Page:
Complex numbers are a hack. That is, a retrofit. They were discovered, not planned for, and added to our system of math.
The same is true for imaginary, transcendental, real, rational, and negative numbers. Zero and infinity as well.
They are all additions to the counting / natural numbers. In different ways, they all work by rejecting the premise of a question. That is, rejecting its assumption.
How many apples will you owe me if I give you this apple? -1. Minus one? No, negative one. You already owe me two from yesterday. So right now I owe you -2. Negatives reject an assumption by completely reversing it. This could have been avoided if the question had assumed the speaker was the one in debt. By making the subtraction operation part of a number we don't have to force the question to change to answer it.
How many apples will you and I get if Mom gives us 1 apple? 1/2 apple. What's a 1/2 apple? Cut an apple in two. Each piece is a 1/2 apple. Here we're making division part of a number so we can answer the question with counting numbers. This rejects the questions assumption that we will be getting whole apples. This could have been avoided if the question had asked about parts of apples. Making the division operation part of the number lets us answer the question without forcing the question to change.
Irrational (but not transcendental)
If I walk diagonally rather than only in North, South, East, West directions how much can that reduce the distance I have to walk? At most about 0.70710678118654752440084436210485 (a savings of almost 30%) That's a lot of digits for an about. Can't you be exact? Sure, it's exactly √2/2.
Here we're rejecting the assumption that a perfect answer is expressible in counting numbers with anything less than an infinite number of divisions. Instead we make a root operation part of the number to solve a polynomial problem.
How many ten foot panels should I buy to enclose a circular coral around a horse run with a 12 foot lead line? At least 8. At least? Well if you could buy curved panels and get at least one at a custom length and you didn't mind the horse having to run on top of it then the answer is about 7.5398223686155037723103441198708 ten foot panels. Again with the digits! OK OK, it's exactly (2π)(12/10). Transcendental numbers reject the assumption that a perfect answer is expressible in counting numbers, even with polynomial operations, without symbolic constants like π. (I know where the 12 and the 10 come from, but why the 2? Tradition.)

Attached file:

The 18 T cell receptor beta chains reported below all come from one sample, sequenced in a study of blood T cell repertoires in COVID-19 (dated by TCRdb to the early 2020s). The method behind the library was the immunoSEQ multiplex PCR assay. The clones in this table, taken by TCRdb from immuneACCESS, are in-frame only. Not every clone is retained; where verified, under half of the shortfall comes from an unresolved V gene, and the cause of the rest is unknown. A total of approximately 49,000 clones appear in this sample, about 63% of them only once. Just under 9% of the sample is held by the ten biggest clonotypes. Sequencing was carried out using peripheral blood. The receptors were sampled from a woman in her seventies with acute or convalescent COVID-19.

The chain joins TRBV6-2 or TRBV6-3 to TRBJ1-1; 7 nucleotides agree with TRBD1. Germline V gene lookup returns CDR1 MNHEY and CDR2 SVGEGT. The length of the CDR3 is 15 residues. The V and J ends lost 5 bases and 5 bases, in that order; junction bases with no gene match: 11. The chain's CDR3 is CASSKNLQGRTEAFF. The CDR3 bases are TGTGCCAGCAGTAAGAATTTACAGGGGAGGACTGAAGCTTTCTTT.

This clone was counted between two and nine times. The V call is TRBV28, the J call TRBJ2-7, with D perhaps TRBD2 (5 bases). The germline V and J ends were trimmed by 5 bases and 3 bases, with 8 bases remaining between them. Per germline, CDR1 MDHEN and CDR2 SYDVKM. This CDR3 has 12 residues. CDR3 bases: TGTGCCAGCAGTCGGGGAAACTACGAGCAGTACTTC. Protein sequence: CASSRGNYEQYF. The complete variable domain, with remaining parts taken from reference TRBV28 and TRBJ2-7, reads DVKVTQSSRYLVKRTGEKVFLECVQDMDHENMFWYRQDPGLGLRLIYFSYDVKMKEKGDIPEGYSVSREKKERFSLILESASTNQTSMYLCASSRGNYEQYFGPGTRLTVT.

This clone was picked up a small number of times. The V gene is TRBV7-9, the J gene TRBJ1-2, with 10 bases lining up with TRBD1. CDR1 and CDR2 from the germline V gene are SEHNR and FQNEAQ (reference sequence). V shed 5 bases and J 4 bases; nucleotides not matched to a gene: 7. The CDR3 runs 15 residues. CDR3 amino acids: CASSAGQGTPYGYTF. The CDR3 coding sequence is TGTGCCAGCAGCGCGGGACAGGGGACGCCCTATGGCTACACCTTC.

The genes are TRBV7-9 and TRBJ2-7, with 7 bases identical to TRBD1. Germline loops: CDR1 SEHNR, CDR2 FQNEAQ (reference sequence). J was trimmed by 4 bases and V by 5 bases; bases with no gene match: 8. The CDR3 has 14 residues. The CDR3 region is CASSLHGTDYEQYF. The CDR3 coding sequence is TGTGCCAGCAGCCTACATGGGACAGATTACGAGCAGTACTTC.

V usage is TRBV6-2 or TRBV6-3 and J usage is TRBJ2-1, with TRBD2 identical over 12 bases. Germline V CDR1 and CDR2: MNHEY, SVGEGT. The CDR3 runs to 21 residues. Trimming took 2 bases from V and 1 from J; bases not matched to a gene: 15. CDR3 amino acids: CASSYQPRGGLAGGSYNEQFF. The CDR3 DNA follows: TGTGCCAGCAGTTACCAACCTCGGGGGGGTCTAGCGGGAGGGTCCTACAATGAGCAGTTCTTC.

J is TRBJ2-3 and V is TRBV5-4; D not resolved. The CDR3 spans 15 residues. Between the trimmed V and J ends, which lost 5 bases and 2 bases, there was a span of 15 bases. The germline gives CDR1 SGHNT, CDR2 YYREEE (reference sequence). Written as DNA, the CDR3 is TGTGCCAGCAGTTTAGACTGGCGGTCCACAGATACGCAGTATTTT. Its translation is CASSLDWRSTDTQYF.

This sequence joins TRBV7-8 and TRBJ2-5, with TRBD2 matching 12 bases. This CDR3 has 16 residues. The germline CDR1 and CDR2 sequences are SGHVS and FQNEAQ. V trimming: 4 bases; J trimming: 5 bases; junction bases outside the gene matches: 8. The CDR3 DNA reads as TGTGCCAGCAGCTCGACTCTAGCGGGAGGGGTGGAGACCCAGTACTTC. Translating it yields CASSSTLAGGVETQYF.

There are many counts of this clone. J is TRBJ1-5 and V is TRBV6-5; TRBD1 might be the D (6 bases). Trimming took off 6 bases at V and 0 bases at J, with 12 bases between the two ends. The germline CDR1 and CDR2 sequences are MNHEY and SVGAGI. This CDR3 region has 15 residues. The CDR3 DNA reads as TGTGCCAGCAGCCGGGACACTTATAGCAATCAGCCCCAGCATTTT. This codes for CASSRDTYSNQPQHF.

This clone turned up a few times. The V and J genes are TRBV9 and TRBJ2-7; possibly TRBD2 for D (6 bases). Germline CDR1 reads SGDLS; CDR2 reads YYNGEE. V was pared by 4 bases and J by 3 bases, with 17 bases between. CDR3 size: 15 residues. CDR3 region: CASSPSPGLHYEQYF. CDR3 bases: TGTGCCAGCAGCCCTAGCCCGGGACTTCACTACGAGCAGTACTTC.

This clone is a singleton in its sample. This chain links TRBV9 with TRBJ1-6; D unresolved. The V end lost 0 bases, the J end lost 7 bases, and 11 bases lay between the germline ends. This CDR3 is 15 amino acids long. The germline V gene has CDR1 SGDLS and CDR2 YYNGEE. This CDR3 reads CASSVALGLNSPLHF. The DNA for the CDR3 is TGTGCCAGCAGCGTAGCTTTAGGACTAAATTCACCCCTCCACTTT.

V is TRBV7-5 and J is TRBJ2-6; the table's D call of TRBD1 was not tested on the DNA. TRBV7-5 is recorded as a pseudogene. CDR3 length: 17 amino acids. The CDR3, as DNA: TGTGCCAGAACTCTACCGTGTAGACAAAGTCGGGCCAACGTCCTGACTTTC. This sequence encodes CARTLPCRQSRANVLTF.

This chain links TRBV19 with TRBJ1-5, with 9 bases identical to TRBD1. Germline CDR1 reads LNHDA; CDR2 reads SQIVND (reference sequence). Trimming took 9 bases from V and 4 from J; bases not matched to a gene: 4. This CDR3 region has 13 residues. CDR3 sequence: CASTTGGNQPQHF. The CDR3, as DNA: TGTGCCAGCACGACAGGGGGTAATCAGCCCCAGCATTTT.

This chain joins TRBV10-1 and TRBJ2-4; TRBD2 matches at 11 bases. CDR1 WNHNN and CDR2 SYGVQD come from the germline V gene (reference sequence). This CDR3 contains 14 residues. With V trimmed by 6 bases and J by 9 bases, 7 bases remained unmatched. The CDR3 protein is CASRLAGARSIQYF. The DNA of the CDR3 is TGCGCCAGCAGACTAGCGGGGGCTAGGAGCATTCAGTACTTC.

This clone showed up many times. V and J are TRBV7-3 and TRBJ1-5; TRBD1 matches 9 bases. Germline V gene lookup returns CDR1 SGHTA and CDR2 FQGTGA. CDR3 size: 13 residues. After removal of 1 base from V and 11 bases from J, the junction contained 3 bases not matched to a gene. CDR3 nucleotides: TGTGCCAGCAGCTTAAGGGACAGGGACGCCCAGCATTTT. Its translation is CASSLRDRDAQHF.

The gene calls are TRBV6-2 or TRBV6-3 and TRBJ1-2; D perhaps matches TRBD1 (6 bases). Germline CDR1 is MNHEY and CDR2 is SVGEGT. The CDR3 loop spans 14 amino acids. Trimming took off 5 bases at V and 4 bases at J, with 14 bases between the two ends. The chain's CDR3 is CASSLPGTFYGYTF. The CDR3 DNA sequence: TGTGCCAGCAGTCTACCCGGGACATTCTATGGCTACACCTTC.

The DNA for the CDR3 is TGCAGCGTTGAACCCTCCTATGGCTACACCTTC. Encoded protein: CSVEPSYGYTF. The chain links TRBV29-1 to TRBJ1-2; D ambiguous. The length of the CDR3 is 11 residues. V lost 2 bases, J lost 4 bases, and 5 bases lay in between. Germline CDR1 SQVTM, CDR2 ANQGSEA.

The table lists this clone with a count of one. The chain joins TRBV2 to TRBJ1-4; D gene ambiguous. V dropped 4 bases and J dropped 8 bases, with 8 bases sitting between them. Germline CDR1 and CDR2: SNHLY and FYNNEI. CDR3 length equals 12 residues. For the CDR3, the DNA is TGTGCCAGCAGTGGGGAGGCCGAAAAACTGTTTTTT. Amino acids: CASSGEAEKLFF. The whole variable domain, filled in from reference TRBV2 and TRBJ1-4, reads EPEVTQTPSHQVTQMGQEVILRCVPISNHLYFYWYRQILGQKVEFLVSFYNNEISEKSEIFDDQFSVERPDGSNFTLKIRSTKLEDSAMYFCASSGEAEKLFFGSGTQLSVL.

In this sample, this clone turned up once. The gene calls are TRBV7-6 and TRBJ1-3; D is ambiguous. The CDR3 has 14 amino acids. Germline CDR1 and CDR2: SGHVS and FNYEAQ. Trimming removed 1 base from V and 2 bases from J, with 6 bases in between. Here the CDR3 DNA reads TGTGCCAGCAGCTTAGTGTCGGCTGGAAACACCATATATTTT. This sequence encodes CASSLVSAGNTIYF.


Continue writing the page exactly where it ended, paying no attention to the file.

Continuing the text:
How many inches tall are you? 71.5 inches. 71 and what? .5, take an inch, divide it into 10 pieces of inch, 5 of those pieces plus 71 inches is how tall I am. This rejects the assumption that you can measure my height with whole inches. Again, were making the division operation part of a number. But now it's an arbitrary number of division operations. Allow that go on for up to an infinite number of divisions and you get a the real number line.
Imaginary and Complex
What number can I multiply by itself and get a negative 5? You can't. What if I could? Huh? Imagine I can. What would that be? Imaginary numbers reject the assumption that numerical answers to a question must either exist on the number line or not exist at all. Much like the other extensions to the counting numbers I've mentioned here imaginary numbers hide an operation, the square root of -1, within them letting you procrastinate dealing with it and it's consequences. Add any non zero real number to that imaginary number and it's suddenly complex. We can't really add it so we just leave it. Procrastinating again.
Zero and Infinity
How many days are left in February? Zero, it's March already. Zero is the most iconic rejection of a question's assumption. It's a relatively new idea. Some number systems don't even have it (for example, roman numerals).
How fast will I have to drive to get to Albany when you do? Infinite, I just arrived. Infinity also rejects an assumption, be it a limit or a rate.
Both zero and infinity are some of the poorest behaved numbers in our system of math. They are very useful but they are destroyers of information if not guarded against. Let them loose unaware and they can convince you that 1 = 2.
The biggest thing complex numbers have going for them is that unlike matrices they work in our algebra. Infact you can think of the preceding numbers as nothing but a list of things we can cram into the system without breaking it.
Matrix multiplication is not commutative. This breaks the system. Now when you deal with X you have to KNOW whether or not X is a matrix or you don't know what is legal to do with it. Of the numbers mentioned so far only ones that come close to this problem are zero and infinity. So I would argue that complex numbers have more of a right to be called numbers than zero does.
Thought of this way, a number could be any mathematical expression, free of unknowns, that behaves reasonably well within our algebra. If I can stick it in X and forget what it is for a time, I think that's a number.